Denis Stearns addressed the Fresh & Easy Technical Conference being held March 26 in Manhattan Beach, CA. Quality assurance, product development, and technical personnel from the company’s private-label suppliers attended the company conference.
Stearns is a founding partner of Marler Clark, the Seattle-based foodborne illness law firm at the center of the recent peanut butter-Salmonella outbreak and many other major foodborne illness outbreaks in the US. His speech addresses the history of food regulation over the centuries and modern product liability law as it relates to food.
Describing his speech, Stearns said: “I think it’s fascinating how much of what developed into product liability law got its start as a response to the problem of unsafe food injuring people. It hasn’t always been that people could sue if injured by an unsafe product.”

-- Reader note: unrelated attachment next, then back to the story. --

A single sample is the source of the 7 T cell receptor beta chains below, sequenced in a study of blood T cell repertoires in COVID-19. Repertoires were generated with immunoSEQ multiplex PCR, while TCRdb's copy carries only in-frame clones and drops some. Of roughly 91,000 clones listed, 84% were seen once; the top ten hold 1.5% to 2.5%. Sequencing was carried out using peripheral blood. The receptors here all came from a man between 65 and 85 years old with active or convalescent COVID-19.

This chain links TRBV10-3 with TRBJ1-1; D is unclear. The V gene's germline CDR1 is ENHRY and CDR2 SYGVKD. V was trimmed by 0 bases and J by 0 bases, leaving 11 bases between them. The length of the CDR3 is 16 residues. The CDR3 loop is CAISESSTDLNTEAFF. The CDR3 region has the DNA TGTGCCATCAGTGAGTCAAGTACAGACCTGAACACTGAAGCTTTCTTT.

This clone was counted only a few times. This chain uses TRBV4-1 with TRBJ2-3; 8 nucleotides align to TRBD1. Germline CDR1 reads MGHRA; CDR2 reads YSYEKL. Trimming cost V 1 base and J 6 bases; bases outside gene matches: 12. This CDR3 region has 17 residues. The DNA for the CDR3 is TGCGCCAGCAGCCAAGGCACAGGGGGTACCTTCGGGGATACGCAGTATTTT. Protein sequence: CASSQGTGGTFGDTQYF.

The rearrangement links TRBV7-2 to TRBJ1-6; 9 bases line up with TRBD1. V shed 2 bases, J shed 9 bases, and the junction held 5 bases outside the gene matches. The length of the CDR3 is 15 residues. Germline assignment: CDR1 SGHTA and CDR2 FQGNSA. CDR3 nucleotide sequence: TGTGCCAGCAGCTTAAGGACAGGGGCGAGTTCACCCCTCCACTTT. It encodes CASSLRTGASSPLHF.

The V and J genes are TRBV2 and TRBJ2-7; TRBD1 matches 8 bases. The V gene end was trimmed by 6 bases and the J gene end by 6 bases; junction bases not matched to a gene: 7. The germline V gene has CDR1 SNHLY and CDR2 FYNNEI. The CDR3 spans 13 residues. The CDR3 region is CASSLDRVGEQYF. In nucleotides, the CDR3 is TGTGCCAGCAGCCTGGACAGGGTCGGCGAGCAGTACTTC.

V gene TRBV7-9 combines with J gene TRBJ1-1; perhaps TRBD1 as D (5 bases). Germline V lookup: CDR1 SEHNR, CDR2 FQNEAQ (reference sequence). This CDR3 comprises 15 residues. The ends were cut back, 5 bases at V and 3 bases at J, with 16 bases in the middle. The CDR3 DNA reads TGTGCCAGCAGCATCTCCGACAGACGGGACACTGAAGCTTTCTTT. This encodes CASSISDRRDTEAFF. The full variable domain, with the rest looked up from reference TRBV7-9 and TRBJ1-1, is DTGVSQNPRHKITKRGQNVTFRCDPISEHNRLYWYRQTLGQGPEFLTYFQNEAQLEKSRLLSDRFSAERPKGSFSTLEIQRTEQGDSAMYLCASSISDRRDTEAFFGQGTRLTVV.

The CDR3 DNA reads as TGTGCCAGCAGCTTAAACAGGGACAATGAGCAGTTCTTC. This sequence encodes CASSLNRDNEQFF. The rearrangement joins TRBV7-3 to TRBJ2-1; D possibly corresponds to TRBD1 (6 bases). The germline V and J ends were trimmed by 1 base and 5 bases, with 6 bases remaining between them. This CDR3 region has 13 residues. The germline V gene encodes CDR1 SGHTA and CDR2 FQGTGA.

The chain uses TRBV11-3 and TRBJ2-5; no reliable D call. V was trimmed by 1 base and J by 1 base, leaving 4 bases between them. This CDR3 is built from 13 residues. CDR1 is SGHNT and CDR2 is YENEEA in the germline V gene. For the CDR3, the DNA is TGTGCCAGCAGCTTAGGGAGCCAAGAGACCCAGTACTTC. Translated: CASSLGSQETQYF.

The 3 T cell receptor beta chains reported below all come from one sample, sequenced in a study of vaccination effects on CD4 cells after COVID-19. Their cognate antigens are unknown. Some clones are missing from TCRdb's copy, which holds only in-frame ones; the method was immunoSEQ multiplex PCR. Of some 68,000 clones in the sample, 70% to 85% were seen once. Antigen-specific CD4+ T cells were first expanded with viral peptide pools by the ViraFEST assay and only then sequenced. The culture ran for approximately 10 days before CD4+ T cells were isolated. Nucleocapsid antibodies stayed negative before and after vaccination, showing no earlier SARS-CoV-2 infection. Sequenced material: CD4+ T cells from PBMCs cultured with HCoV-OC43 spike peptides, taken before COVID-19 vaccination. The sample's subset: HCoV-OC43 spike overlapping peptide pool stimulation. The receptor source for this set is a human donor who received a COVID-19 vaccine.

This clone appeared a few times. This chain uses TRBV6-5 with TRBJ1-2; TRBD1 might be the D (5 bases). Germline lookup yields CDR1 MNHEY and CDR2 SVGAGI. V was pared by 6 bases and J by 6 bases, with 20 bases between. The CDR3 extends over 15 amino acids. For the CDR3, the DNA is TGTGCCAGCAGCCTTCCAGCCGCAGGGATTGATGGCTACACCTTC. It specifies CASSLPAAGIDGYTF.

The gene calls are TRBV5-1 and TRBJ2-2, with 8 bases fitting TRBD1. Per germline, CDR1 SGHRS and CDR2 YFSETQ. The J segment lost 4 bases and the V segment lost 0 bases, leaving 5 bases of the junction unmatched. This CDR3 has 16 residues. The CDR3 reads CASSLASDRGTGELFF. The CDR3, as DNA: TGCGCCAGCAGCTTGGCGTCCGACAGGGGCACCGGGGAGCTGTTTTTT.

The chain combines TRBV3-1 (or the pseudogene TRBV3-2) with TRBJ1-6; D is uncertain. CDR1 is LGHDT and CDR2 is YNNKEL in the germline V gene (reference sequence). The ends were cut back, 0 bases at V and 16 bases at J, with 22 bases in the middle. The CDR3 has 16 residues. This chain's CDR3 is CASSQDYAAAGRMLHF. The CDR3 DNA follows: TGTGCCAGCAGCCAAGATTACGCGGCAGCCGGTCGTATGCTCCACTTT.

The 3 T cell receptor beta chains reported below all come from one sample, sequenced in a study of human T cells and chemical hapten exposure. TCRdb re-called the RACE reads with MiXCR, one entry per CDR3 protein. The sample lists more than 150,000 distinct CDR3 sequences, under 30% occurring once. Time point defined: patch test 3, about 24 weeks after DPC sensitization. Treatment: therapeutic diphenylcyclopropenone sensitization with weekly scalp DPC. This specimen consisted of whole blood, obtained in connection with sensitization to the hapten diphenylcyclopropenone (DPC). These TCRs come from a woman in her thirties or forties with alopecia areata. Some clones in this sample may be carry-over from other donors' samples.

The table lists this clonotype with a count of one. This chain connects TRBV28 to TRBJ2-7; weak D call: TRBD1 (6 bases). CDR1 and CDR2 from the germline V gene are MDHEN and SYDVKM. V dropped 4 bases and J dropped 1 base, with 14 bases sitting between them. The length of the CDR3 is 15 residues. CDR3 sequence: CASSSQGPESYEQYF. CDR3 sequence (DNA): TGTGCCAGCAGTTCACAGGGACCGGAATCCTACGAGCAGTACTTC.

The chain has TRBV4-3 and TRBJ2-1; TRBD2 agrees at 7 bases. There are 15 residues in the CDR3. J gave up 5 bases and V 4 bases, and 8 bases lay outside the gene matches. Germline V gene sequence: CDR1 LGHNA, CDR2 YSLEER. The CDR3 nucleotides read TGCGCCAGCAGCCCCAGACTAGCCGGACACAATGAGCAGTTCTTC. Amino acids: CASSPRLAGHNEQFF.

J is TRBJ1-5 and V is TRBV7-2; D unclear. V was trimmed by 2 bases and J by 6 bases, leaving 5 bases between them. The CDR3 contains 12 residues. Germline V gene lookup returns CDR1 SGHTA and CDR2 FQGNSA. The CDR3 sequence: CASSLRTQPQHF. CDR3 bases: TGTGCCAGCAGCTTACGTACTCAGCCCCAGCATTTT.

“Markets that take the leap from selling food products made and branded by others to selling products under their own brand have moved into changing legal territory,” said Stearns. “It’s good to see a company taking steps to make sure everyone in the chain of food production understands their responsibilities and liabilities.”
Marler Clark represents over 100 people sickened by Salmonella-tainted peanut butter and peanut products, an outbreak that has spurred a record recall of almost 3000 products by hundreds of companies.
Salmonella Typhimurium illnesses were reported as early as August 2008, but were not linked to peanut butter until January 2009. They were then traced to the PCA processing plants in Blakely, GA and Plainview, TX. The now-shuttered plants provided peanut butter and peanut paste used in many products, including cookies, crackers, candies, ice cream, nutrition bars, and dog treats. Marler Clark has filed seven lawsuits on behalf of victims of the outbreak.